Lizzie Deignan takes sensational Paris

Lizzie Deignan won the 2018 Paris-Roubaix one-day classic on Sunday, becoming the first British woman to win a major cycling race.

Lizzie Deignan took sensational Paris to take the overall title of Women’s World Tour.

Lizzie Deignan of the United Kingdom on the notorious Paris-Roubaix cobblestones

Lizzie Deignan of the United Kingdom won the inaugural edition of the women’s Paris-Roubaix in a spectacular breakaway.

With just over 80 kilometers to go, the Trek-Segafredo rider broke away from the pack before the route was hampered by rain.

After being postponed in 2020 due to the coronavirus epidemic, the famous race on the unforgiving ‘pave’ cobblestones resumed this weekend.

“I’m ecstatic Because women’s cycling is at a crossroads, and today is a part of history,” Deignan said.

“I’m also happy to be a part of a team that is creating history, and even spectators watching at home are making history by demonstrating that there is a need for women’s cycling – and that these athletes can compete in one of the most difficult events on the planet.”

Deignan, the first British rider to win Paris-Roubaix, took the lead little over halfway through the 116-kilometer race, before the cyclists hit the punishing cobblestone portions that characterize the ‘hell of the north’.

The 32-year-old steered cautiously through cobblestone bends to remain on the bike and maintain a two-minute 30-second advantage.

She also stated after the race that she was not the rider her team had originally chosen to win.

“[Winning] was not part of the plan,” she said. “On the first stretch of cobbles, I simply wanted to be at the front to defend the leaders – today I was third.”

“After the first cobbles, I glanced behind me and saw no one, so I assumed they were after me, so I just continued running.”

Lizzie Deignan's bike handlebarsDeignan’s blood was visible on her handlebars after the race, indicating the intensity of her exertion.

Deignan’s assault was rescued by excellent bike control.

Marianne Vos of Jumbo-Visma of the Netherlands pulled away from a group of 19 riders pursuing Deignan and cut her advantage in half with 10 kilometers to go.

On the hazardous Caphin-en-Pevele section, though, Deignan impressively hung on to the bike as her rear wheel slid left and then right through the mud.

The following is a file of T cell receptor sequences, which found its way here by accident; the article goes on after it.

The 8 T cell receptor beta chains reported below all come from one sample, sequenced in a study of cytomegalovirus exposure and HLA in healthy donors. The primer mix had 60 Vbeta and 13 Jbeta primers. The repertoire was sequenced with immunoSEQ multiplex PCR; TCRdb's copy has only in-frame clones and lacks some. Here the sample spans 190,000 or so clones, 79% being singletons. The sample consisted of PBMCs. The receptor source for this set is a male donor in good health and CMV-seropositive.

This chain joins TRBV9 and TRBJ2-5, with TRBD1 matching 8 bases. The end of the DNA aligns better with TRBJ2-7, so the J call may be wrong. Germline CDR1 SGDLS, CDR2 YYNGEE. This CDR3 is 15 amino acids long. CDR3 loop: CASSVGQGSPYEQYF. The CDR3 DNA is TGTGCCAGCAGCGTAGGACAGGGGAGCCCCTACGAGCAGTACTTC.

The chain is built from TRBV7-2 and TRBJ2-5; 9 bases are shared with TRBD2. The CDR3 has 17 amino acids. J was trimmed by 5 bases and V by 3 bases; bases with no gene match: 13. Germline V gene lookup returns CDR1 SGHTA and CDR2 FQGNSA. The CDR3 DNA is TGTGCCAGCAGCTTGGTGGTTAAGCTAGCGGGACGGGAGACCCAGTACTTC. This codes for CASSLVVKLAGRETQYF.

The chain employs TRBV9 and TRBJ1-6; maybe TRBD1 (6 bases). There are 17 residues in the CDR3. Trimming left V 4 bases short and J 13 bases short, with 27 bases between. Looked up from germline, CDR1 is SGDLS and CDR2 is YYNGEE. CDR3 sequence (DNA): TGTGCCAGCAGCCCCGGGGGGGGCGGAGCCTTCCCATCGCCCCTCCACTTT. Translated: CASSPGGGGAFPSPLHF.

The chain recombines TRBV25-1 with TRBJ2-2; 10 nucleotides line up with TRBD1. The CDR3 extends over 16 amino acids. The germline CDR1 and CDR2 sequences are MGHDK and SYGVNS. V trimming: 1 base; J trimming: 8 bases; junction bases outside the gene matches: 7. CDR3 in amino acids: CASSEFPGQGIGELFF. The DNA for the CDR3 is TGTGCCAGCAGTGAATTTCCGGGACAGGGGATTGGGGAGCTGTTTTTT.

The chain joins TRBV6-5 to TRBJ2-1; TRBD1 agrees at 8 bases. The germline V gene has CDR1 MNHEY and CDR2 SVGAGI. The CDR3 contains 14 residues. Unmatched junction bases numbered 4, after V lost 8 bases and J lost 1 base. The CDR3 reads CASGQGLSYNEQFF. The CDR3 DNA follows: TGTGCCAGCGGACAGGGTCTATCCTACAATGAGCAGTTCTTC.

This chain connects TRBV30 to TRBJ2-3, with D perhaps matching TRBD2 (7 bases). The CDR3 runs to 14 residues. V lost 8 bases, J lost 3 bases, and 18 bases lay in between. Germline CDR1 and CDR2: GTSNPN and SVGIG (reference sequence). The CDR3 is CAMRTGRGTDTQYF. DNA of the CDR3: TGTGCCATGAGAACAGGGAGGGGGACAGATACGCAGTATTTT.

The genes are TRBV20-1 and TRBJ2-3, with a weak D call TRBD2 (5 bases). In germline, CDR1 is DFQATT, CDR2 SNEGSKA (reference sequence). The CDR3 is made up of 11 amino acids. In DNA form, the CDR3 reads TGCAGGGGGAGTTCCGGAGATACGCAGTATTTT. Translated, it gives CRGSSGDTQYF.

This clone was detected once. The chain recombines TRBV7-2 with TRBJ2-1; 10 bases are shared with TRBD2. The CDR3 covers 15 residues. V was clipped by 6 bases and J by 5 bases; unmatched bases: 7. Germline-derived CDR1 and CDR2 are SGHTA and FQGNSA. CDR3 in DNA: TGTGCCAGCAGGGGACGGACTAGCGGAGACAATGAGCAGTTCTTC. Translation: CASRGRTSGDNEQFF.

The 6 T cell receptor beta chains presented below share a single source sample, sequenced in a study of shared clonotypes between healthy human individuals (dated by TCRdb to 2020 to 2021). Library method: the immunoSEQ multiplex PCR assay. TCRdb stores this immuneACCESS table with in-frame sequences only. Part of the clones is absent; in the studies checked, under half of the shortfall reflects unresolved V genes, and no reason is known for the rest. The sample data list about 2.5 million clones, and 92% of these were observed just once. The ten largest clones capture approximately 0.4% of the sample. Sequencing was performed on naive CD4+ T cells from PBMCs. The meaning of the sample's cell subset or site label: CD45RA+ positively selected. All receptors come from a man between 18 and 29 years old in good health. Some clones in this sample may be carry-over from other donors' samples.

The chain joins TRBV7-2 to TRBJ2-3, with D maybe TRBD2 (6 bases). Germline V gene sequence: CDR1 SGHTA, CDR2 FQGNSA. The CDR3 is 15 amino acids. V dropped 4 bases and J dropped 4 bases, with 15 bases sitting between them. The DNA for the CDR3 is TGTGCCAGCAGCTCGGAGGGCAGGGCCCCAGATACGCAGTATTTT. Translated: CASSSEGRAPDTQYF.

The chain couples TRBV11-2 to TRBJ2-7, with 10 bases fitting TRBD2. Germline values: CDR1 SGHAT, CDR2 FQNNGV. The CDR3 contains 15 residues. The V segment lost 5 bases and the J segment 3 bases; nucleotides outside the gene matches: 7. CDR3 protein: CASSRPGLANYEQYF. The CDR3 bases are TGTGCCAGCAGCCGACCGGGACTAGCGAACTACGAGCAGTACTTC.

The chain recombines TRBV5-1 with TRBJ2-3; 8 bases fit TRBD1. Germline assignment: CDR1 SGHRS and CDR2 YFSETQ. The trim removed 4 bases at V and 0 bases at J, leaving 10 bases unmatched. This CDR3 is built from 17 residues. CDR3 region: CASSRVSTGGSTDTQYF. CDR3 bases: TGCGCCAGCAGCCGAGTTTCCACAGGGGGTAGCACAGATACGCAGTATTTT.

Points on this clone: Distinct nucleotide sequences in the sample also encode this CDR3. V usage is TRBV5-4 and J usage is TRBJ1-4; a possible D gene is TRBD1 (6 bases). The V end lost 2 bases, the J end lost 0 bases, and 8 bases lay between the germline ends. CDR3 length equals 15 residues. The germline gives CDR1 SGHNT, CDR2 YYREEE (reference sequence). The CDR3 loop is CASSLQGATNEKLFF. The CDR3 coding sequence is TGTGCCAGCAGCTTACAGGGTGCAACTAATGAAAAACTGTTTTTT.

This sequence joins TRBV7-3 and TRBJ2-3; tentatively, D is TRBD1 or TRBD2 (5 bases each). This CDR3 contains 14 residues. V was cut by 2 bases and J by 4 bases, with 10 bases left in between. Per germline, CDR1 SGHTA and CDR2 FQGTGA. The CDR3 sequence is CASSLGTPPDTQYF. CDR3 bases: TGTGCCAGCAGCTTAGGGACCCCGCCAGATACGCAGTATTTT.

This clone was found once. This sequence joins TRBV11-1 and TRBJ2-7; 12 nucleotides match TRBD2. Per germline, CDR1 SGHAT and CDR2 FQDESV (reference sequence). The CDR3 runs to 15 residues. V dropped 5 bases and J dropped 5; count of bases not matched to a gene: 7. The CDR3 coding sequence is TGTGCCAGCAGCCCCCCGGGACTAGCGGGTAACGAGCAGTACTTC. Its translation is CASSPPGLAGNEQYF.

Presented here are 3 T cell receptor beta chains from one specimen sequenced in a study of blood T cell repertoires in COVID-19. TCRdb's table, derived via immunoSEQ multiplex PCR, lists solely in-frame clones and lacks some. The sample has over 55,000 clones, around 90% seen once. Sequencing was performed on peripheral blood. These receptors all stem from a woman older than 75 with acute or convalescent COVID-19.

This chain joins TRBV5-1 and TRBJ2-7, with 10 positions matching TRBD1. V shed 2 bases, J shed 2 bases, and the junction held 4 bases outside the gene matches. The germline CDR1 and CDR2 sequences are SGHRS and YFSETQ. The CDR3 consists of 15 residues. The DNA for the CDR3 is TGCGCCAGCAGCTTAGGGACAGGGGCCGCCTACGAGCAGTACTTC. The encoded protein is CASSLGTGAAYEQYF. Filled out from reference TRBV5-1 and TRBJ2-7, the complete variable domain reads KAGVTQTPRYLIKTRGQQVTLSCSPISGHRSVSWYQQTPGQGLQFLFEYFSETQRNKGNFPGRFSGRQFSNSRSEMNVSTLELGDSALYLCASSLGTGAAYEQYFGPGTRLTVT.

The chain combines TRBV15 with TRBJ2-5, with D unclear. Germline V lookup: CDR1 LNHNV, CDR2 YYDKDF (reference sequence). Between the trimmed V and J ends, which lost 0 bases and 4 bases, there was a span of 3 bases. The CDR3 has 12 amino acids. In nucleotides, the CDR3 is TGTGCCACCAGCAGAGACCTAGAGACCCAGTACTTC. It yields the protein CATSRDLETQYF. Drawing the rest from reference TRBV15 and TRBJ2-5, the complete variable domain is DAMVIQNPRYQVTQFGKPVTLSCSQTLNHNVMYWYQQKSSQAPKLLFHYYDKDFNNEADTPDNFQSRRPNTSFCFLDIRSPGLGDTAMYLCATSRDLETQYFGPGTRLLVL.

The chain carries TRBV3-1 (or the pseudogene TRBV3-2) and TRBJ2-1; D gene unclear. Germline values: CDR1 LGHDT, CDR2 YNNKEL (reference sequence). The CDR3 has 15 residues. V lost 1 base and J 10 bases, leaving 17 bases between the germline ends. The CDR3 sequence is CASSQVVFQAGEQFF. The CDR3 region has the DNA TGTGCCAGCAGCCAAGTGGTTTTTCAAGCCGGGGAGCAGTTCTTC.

Deignan, who has won the road world championships, the Tour of Flanders, and the one-day women’s Tour de France, triumphed against some of the sport’s best riders to take home the prestigious cobblestone trophy.

She won £1,300 after crossing the finish line ahead of Vos in second and teammate Elisa Longo Borghini of Italy in third in the drizzly Roubaix outdoor velodrome.

Deignan will compete in the Women’s Tour of Britain starting on Monday, while the men compete in the 259-kilometer Paris-Roubaix on Sunday for a £26,000 first-place reward.

In 1896, the inaugural men’s race was held.

PAris RoubaixSeveral riders, including Eugenie Duval of France, crashed due to the weather (pictured)

Meanwhile, Ineos Grenadiers’ Adam Yates finished fourth in Italy’s Giro dell’Emilia one-day event.

The 29-year-old finished 10 seconds behind champion Primoz Roglic of Jumbo-Visma in this year’s Vuelta a Espana.

The outcome of the Paris-Roubaix race

1. Lizzie Deignan (Trek-Segafredo) (GB/Trek-Segafredo) 2 hours 56 minutes and 7 seconds

2. +1min 17secs Marianne Vos (Ned/Jumbo-Visma)

+1min 51secs Elisa Longo Borghini (Ita/Trek-Segafredo)

Lisa Brennauer (Ger/Ceratizit Pro Cycling) is in fourth place. +2min 10secs+2min 10secs+2min 10secs+

5. Marta Bastianllei (BTC Ljubljana, Ita/Ale) At the same time

Emma Norsgaard (Den/Movistar) is number six.

Franziska Koch (Ger/DSM) is number seven.

Audrey Cordon-Ragot (Fra/Trek Segafredo) is number eight.

Marta Cavalli (Ita/FDJ Nouvelle Aquitane Furturoscope) is number nine on the list.

Chantal van den Broek-Blaak (Ned/SD Worx) is number ten.

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